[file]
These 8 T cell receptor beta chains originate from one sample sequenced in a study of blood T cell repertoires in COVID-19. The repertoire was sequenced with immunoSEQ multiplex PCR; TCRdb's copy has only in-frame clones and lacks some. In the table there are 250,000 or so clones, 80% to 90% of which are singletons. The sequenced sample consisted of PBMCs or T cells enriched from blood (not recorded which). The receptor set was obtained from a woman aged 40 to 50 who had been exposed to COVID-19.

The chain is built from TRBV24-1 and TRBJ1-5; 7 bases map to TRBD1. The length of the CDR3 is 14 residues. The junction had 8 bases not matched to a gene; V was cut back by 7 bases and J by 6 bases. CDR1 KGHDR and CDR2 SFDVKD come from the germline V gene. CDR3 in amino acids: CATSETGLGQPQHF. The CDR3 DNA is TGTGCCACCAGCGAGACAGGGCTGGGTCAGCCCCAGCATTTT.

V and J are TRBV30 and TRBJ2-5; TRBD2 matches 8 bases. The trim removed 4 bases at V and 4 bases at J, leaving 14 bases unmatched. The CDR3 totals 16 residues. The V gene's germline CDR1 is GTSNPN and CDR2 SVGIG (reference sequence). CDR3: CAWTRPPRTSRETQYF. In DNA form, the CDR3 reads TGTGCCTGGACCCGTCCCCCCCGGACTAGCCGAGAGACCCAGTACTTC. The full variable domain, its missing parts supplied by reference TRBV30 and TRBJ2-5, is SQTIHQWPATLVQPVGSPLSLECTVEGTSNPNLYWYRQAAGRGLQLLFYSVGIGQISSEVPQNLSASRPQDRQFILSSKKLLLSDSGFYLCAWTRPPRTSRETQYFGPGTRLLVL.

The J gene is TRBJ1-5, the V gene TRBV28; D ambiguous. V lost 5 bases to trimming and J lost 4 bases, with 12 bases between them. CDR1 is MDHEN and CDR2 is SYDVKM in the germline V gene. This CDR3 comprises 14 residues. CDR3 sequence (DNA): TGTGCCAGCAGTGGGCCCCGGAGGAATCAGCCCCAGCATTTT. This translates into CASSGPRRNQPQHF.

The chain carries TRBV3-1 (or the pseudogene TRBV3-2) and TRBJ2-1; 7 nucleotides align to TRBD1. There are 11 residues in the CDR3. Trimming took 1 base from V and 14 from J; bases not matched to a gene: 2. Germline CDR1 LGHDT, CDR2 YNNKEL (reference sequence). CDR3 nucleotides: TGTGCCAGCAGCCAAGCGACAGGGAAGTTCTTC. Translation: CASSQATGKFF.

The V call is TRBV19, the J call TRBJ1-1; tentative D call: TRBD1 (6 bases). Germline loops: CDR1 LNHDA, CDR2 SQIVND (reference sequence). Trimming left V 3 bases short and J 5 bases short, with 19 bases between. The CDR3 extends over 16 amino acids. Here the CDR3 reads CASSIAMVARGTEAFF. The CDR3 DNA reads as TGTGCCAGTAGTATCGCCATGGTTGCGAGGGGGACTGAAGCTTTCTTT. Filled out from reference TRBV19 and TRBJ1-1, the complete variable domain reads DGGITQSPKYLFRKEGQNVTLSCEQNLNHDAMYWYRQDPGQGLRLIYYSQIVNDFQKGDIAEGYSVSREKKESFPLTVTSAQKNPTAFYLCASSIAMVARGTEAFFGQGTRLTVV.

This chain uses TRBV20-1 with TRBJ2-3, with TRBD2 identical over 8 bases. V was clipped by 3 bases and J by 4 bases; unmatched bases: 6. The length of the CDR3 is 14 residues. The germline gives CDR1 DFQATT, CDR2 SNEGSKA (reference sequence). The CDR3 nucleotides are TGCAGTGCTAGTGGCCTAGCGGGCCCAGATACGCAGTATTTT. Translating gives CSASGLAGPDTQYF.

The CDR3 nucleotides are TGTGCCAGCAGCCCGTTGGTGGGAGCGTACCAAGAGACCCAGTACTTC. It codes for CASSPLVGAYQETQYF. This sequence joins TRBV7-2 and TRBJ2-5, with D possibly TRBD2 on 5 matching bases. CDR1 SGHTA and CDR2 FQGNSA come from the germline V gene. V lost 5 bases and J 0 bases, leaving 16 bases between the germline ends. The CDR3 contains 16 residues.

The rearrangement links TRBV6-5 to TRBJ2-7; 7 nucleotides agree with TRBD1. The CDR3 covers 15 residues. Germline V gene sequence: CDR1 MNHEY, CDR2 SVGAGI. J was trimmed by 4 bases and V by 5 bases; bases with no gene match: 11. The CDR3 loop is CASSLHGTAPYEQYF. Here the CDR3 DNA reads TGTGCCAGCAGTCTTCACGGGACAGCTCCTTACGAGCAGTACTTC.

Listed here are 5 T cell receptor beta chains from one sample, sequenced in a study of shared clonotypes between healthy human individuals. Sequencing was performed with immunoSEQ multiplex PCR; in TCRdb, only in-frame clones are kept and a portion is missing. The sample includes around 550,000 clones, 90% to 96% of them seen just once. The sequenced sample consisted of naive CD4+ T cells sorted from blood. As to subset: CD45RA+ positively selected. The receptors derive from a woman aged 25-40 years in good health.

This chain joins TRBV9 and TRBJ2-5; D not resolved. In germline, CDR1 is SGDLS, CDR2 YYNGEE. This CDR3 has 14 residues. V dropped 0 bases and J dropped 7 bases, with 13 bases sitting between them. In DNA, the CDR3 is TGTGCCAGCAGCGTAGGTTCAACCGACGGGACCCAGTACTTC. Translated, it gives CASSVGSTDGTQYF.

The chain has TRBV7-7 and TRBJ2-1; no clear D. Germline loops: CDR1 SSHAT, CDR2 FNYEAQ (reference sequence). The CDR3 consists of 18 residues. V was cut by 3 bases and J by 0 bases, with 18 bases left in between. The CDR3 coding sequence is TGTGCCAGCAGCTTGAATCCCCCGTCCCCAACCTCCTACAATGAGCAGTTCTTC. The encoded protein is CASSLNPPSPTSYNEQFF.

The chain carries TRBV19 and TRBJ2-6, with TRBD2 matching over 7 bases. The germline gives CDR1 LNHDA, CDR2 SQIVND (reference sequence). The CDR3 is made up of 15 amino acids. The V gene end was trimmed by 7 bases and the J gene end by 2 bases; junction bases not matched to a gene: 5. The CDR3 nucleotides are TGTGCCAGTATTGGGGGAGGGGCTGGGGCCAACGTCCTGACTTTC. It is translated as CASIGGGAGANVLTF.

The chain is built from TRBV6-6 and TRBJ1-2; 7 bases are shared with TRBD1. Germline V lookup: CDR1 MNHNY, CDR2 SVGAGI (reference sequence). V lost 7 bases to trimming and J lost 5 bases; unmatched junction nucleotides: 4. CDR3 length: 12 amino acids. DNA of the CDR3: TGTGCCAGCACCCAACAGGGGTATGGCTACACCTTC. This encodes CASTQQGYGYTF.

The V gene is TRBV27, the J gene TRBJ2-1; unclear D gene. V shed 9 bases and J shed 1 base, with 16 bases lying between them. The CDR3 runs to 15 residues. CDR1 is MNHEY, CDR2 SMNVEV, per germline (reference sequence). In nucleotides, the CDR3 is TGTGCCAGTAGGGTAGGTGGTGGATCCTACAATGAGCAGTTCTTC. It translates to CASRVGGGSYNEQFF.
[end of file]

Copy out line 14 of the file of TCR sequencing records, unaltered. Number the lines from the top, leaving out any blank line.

The chain is built from TRBV6-6 and TRBJ1-2; 7 bases are shared with TRBD1. Germline V lookup: CDR1 MNHNY, CDR2 SVGAGI (reference sequence). V lost 7 bases to trimming and J lost 5 bases; unmatched junction nucleotides: 4. CDR3 length: 12 amino acids. DNA of the CDR3: TGTGCCAGCACCCAACAGGGGTATGGCTACACCTTC. This encodes CASTQQGYGYTF.